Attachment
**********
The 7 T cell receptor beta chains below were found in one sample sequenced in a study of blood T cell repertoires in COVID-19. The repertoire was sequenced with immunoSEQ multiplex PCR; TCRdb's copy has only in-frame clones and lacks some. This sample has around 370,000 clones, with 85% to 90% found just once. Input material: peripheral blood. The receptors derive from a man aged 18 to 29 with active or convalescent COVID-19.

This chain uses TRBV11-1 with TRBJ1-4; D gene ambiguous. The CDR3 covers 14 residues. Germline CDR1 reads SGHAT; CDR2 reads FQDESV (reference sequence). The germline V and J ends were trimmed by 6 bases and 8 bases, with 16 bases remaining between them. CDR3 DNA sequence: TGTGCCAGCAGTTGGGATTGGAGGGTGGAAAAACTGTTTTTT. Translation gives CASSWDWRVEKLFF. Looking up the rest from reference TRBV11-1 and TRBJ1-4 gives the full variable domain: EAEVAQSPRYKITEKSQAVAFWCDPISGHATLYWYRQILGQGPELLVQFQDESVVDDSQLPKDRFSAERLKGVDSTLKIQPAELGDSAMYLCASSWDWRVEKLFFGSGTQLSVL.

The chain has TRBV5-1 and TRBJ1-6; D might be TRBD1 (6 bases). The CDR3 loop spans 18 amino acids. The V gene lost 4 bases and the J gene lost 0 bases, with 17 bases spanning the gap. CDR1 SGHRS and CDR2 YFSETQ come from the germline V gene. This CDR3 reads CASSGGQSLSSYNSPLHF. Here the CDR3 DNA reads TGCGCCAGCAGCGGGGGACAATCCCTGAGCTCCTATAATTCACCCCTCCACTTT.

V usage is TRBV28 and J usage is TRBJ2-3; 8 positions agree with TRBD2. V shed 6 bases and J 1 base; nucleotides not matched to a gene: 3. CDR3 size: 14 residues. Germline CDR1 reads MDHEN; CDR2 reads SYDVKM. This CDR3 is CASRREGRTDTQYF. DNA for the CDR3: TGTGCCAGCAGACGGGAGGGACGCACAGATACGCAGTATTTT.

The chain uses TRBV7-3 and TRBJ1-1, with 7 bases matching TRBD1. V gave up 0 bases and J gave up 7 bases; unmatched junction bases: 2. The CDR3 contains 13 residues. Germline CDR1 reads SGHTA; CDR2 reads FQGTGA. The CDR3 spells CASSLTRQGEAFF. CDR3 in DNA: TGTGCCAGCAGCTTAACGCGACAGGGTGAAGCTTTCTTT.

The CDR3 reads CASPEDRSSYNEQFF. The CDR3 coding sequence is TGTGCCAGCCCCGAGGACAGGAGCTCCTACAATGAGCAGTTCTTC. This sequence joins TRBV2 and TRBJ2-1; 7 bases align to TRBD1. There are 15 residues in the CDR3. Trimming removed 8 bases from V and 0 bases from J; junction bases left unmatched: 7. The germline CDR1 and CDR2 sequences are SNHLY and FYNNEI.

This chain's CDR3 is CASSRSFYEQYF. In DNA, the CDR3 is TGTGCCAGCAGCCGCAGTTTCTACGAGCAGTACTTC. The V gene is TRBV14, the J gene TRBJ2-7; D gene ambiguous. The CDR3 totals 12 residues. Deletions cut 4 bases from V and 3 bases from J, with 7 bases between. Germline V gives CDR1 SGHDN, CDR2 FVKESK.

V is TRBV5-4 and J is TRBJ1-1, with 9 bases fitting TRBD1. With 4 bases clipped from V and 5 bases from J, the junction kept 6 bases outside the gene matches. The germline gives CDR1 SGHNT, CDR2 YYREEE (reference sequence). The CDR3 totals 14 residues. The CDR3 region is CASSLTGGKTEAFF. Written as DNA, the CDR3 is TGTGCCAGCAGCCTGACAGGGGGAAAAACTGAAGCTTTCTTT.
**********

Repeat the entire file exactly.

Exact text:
The 7 T cell receptor beta chains below were found in one sample sequenced in a study of blood T cell repertoires in COVID-19. The repertoire was sequenced with immunoSEQ multiplex PCR; TCRdb's copy has only in-frame clones and lacks some. This sample has around 370,000 clones, with 85% to 90% found just once. Input material: peripheral blood. The receptors derive from a man aged 18 to 29 with active or convalescent COVID-19.

This chain uses TRBV11-1 with TRBJ1-4; D gene ambiguous. The CDR3 covers 14 residues. Germline CDR1 reads SGHAT; CDR2 reads FQDESV (reference sequence). The germline V and J ends were trimmed by 6 bases and 8 bases, with 16 bases remaining between them. CDR3 DNA sequence: TGTGCCAGCAGTTGGGATTGGAGGGTGGAAAAACTGTTTTTT. Translation gives CASSWDWRVEKLFF. Looking up the rest from reference TRBV11-1 and TRBJ1-4 gives the full variable domain: EAEVAQSPRYKITEKSQAVAFWCDPISGHATLYWYRQILGQGPELLVQFQDESVVDDSQLPKDRFSAERLKGVDSTLKIQPAELGDSAMYLCASSWDWRVEKLFFGSGTQLSVL.

The chain has TRBV5-1 and TRBJ1-6; D might be TRBD1 (6 bases). The CDR3 loop spans 18 amino acids. The V gene lost 4 bases and the J gene lost 0 bases, with 17 bases spanning the gap. CDR1 SGHRS and CDR2 YFSETQ come from the germline V gene. This CDR3 reads CASSGGQSLSSYNSPLHF. Here the CDR3 DNA reads TGCGCCAGCAGCGGGGGACAATCCCTGAGCTCCTATAATTCACCCCTCCACTTT.

V usage is TRBV28 and J usage is TRBJ2-3; 8 positions agree with TRBD2. V shed 6 bases and J 1 base; nucleotides not matched to a gene: 3. CDR3 size: 14 residues. Germline CDR1 reads MDHEN; CDR2 reads SYDVKM. This CDR3 is CASRREGRTDTQYF. DNA for the CDR3: TGTGCCAGCAGACGGGAGGGACGCACAGATACGCAGTATTTT.

The chain uses TRBV7-3 and TRBJ1-1, with 7 bases matching TRBD1. V gave up 0 bases and J gave up 7 bases; unmatched junction bases: 2. The CDR3 contains 13 residues. Germline CDR1 reads SGHTA; CDR2 reads FQGTGA. The CDR3 spells CASSLTRQGEAFF. CDR3 in DNA: TGTGCCAGCAGCTTAACGCGACAGGGTGAAGCTTTCTTT.

The CDR3 reads CASPEDRSSYNEQFF. The CDR3 coding sequence is TGTGCCAGCCCCGAGGACAGGAGCTCCTACAATGAGCAGTTCTTC. This sequence joins TRBV2 and TRBJ2-1; 7 bases align to TRBD1. There are 15 residues in the CDR3. Trimming removed 8 bases from V and 0 bases from J; junction bases left unmatched: 7. The germline CDR1 and CDR2 sequences are SNHLY and FYNNEI.

This chain's CDR3 is CASSRSFYEQYF. In DNA, the CDR3 is TGTGCCAGCAGCCGCAGTTTCTACGAGCAGTACTTC. The V gene is TRBV14, the J gene TRBJ2-7; D gene ambiguous. The CDR3 totals 12 residues. Deletions cut 4 bases from V and 3 bases from J, with 7 bases between. Germline V gives CDR1 SGHDN, CDR2 FVKESK.

V is TRBV5-4 and J is TRBJ1-1, with 9 bases fitting TRBD1. With 4 bases clipped from V and 5 bases from J, the junction kept 6 bases outside the gene matches. The germline gives CDR1 SGHNT, CDR2 YYREEE (reference sequence). The CDR3 totals 14 residues. The CDR3 region is CASSLTGGKTEAFF. Written as DNA, the CDR3 is TGTGCCAGCAGCCTGACAGGGGGAAAAACTGAAGCTTTCTTT.